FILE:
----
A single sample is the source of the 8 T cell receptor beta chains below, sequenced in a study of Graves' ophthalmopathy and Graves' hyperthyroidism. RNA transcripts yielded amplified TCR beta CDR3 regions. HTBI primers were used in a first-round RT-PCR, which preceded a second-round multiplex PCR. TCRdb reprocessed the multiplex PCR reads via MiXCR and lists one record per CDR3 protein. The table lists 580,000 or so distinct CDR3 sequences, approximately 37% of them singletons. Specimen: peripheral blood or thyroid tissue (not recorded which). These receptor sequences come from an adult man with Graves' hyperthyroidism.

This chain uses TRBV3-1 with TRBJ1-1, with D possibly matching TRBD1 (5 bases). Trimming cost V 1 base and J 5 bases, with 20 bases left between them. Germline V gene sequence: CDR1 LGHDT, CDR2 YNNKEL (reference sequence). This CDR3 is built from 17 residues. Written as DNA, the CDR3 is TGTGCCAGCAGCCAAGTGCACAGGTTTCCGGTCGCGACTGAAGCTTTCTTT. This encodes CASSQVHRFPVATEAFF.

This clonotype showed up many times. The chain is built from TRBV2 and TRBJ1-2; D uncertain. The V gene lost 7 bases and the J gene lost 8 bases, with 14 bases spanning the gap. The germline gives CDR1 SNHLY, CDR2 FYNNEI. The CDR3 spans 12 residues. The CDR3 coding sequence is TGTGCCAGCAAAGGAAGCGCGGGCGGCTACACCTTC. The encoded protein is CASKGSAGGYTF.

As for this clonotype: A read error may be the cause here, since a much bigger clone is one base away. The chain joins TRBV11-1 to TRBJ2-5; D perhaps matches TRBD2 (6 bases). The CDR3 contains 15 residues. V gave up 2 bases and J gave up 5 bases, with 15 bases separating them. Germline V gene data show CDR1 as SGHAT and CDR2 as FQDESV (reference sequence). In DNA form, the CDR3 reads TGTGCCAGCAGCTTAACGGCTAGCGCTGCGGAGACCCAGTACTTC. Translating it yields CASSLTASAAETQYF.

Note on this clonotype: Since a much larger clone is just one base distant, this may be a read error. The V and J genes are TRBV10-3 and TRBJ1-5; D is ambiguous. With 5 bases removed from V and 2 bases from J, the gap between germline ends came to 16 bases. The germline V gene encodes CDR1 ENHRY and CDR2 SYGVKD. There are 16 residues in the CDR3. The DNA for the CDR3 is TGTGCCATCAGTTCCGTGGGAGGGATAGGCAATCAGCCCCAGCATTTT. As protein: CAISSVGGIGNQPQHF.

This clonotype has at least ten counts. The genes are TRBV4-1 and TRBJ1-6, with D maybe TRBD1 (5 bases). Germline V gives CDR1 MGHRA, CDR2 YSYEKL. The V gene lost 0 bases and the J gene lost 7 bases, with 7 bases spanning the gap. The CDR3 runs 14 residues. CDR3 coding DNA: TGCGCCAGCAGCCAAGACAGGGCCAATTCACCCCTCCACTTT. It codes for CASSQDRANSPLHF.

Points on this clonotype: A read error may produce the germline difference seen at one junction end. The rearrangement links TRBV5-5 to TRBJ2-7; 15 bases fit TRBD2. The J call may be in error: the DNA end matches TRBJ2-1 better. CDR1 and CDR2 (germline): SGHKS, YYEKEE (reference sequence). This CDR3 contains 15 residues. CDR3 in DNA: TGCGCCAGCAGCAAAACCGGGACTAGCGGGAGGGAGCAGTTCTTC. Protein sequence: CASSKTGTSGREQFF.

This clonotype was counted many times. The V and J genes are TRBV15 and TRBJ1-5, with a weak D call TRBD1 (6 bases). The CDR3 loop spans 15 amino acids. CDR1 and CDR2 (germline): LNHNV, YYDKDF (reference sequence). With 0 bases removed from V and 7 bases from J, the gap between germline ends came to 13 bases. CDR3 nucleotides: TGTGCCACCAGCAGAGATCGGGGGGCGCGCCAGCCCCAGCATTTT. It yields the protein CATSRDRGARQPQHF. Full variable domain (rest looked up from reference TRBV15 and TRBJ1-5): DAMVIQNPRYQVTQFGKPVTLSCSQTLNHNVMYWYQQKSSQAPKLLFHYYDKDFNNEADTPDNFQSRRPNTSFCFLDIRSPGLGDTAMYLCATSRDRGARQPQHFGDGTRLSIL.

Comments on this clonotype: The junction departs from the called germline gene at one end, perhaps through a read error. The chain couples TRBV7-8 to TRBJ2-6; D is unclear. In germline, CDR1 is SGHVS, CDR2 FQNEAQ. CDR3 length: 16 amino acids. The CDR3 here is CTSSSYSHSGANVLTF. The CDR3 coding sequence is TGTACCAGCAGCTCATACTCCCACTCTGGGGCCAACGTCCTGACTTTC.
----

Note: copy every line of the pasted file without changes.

A single sample is the source of the 8 T cell receptor beta chains below, sequenced in a study of Graves' ophthalmopathy and Graves' hyperthyroidism. RNA transcripts yielded amplified TCR beta CDR3 regions. HTBI primers were used in a first-round RT-PCR, which preceded a second-round multiplex PCR. TCRdb reprocessed the multiplex PCR reads via MiXCR and lists one record per CDR3 protein. The table lists 580,000 or so distinct CDR3 sequences, approximately 37% of them singletons. Specimen: peripheral blood or thyroid tissue (not recorded which). These receptor sequences come from an adult man with Graves' hyperthyroidism.

This chain uses TRBV3-1 with TRBJ1-1, with D possibly matching TRBD1 (5 bases). Trimming cost V 1 base and J 5 bases, with 20 bases left between them. Germline V gene sequence: CDR1 LGHDT, CDR2 YNNKEL (reference sequence). This CDR3 is built from 17 residues. Written as DNA, the CDR3 is TGTGCCAGCAGCCAAGTGCACAGGTTTCCGGTCGCGACTGAAGCTTTCTTT. This encodes CASSQVHRFPVATEAFF.

This clonotype showed up many times. The chain is built from TRBV2 and TRBJ1-2; D uncertain. The V gene lost 7 bases and the J gene lost 8 bases, with 14 bases spanning the gap. The germline gives CDR1 SNHLY, CDR2 FYNNEI. The CDR3 spans 12 residues. The CDR3 coding sequence is TGTGCCAGCAAAGGAAGCGCGGGCGGCTACACCTTC. The encoded protein is CASKGSAGGYTF.

As for this clonotype: A read error may be the cause here, since a much bigger clone is one base away. The chain joins TRBV11-1 to TRBJ2-5; D perhaps matches TRBD2 (6 bases). The CDR3 contains 15 residues. V gave up 2 bases and J gave up 5 bases, with 15 bases separating them. Germline V gene data show CDR1 as SGHAT and CDR2 as FQDESV (reference sequence). In DNA form, the CDR3 reads TGTGCCAGCAGCTTAACGGCTAGCGCTGCGGAGACCCAGTACTTC. Translating it yields CASSLTASAAETQYF.

Note on this clonotype: Since a much larger clone is just one base distant, this may be a read error. The V and J genes are TRBV10-3 and TRBJ1-5; D is ambiguous. With 5 bases removed from V and 2 bases from J, the gap between germline ends came to 16 bases. The germline V gene encodes CDR1 ENHRY and CDR2 SYGVKD. There are 16 residues in the CDR3. The DNA for the CDR3 is TGTGCCATCAGTTCCGTGGGAGGGATAGGCAATCAGCCCCAGCATTTT. As protein: CAISSVGGIGNQPQHF.

This clonotype has at least ten counts. The genes are TRBV4-1 and TRBJ1-6, with D maybe TRBD1 (5 bases). Germline V gives CDR1 MGHRA, CDR2 YSYEKL. The V gene lost 0 bases and the J gene lost 7 bases, with 7 bases spanning the gap. The CDR3 runs 14 residues. CDR3 coding DNA: TGCGCCAGCAGCCAAGACAGGGCCAATTCACCCCTCCACTTT. It codes for CASSQDRANSPLHF.

Points on this clonotype: A read error may produce the germline difference seen at one junction end. The rearrangement links TRBV5-5 to TRBJ2-7; 15 bases fit TRBD2. The J call may be in error: the DNA end matches TRBJ2-1 better. CDR1 and CDR2 (germline): SGHKS, YYEKEE (reference sequence). This CDR3 contains 15 residues. CDR3 in DNA: TGCGCCAGCAGCAAAACCGGGACTAGCGGGAGGGAGCAGTTCTTC. Protein sequence: CASSKTGTSGREQFF.

This clonotype was counted many times. The V and J genes are TRBV15 and TRBJ1-5, with a weak D call TRBD1 (6 bases). The CDR3 loop spans 15 amino acids. CDR1 and CDR2 (germline): LNHNV, YYDKDF (reference sequence). With 0 bases removed from V and 7 bases from J, the gap between germline ends came to 13 bases. CDR3 nucleotides: TGTGCCACCAGCAGAGATCGGGGGGCGCGCCAGCCCCAGCATTTT. It yields the protein CATSRDRGARQPQHF. Full variable domain (rest looked up from reference TRBV15 and TRBJ1-5): DAMVIQNPRYQVTQFGKPVTLSCSQTLNHNVMYWYQQKSSQAPKLLFHYYDKDFNNEADTPDNFQSRRPNTSFCFLDIRSPGLGDTAMYLCATSRDRGARQPQHFGDGTRLSIL.

Comments on this clonotype: The junction departs from the called germline gene at one end, perhaps through a read error. The chain couples TRBV7-8 to TRBJ2-6; D is unclear. In germline, CDR1 is SGHVS, CDR2 FQNEAQ. CDR3 length: 16 amino acids. The CDR3 here is CTSSSYSHSGANVLTF. The CDR3 coding sequence is TGTACCAGCAGCTCATACTCCCACTCTGGGGCCAACGTCCTGACTTTC.